Several strategies have been developed to accelerate strut endothelialisation.4 5 Specifically, the manufacturing of dedicated microengineered stent grooves (MSG) aligned towards the direction of the coronary flow is now technologically feasible.6 7 Experimental studies have shown that MSG accelerate strut endothelialisation and reduce neointimal proliferation compared with stents exposing flat metal surfaces.3 8 In this study, we aimed to test the safety and healing profile of MSG in humans by comparing the patterns of stent healing of identical bare metal stent (BMS) exposing two different luminal surfaces (MSG vs flat) using optical coherence tomography (OCT) analysis 3 weeks following stent implantation.
Stent system description
All devices used in this study were commercially available Multi-Link Vision stents (Abbott Vascular, Santa Clara, CA). The stents are manufactured using medical grade L-605 Cobalt Chromium (strut thickness of ~80 μm). Stents were available in 18 and 23 mm lengths and 2.75 and 3.0 mm diameters. The MSG technology was applied on the luminal surface of the stents by Palmaz Scientific (Fremont, CA). Final manufacturing process was performed by Creganna Medical (Galway, Ireland). Device labels were blinded to keep the identity of both devices confidential, allowing true operator blinding through the implantation procedure.
Microgroove stent technology
The current standard in stent technology relies on achieving a smooth flat stent surface. Over the years, different surface modification technologies have sought to influence cell colonisation of the stent inner surface by engineering defined microscopic features such as parallel microengineered grooves (figure 1). At the early stages of development of this technology, mechanical grooving was achieved by the use of calibrated abrasive materials.6 Later on, microgroove development based on laser technology allowed to establish the ideal boundary conditions for endothelial cell (EC) migration speed and groove configuration, therefore aiding optimisation of engineering parameters.9 Recent technology developments using photolithographic techniques have achieved a markedly improved resolution in the development of the microgroove patterns.3 Accuracy of the manufacturing process has improved over time and allowed the development of groove features in the micron range. The specific features of the MSG have been derived from studies assessing EC response to edge, shape and depth definition. A measurable increase in the cellular response has been seen, demonstrating a peculiar sensitivity of the EC to defined microscopic features. This cellular sensitivity is more dependent on the microgroove geometry rather than the material used (metals and polymers, data not shown). Patterns inscribed on natural alloys are less regular as those obtained in vapour-deposited alloys. The uniform size, shape and orientation of crystals as well as markedly decreased intergranular inclusions in the latter allow for higher definition patterns (figure 2).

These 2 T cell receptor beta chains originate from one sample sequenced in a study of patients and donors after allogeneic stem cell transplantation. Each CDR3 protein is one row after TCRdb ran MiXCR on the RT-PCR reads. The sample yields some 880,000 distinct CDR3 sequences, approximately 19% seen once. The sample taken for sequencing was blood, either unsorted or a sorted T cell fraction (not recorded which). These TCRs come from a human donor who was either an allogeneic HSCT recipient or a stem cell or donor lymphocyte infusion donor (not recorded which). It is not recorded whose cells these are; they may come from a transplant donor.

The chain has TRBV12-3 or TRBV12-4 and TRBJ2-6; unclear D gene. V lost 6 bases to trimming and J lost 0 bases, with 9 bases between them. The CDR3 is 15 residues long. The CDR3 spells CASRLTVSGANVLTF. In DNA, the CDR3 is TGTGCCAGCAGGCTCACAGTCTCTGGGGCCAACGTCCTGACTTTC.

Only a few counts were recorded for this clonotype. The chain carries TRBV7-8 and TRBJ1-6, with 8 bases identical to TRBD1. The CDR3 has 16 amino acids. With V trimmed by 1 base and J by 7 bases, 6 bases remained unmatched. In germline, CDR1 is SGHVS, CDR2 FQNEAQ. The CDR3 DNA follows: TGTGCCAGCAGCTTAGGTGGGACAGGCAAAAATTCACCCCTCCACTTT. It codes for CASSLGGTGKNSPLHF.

This study was performed in compliance with the ethical principles of the Helsinki's Declaration (59th WMA General Assembly, Seoul, October 2008). The study was approved by the local hospitals and followed the governmental regulations of the government of Colombia, South America. The study design was a multicentre, prospective, randomised, two-arm study, which enrolled 40 patients randomly assigned (1:1 fashion) to either receive the MSG stent or a BMS control. All patients were scheduled for 3 weeks OCT follow-up and 6 months clinical follow-up. Eligible patients were at least 18 years of age and had a diagnosis of symptomatic ischaemic heart disease due to de novo stenotic lesions in native coronary arteries. Major adverse cardiac events (MACE) were defined as cardiac death, myocardial infarction (MI) or target vessel revascularisation (TVR) and were recorded up to 6 months following device implantation. Stent thrombosis was defined according to the Academic Research Consortium.10
Clinical/angiographic inclusion and exclusion criteria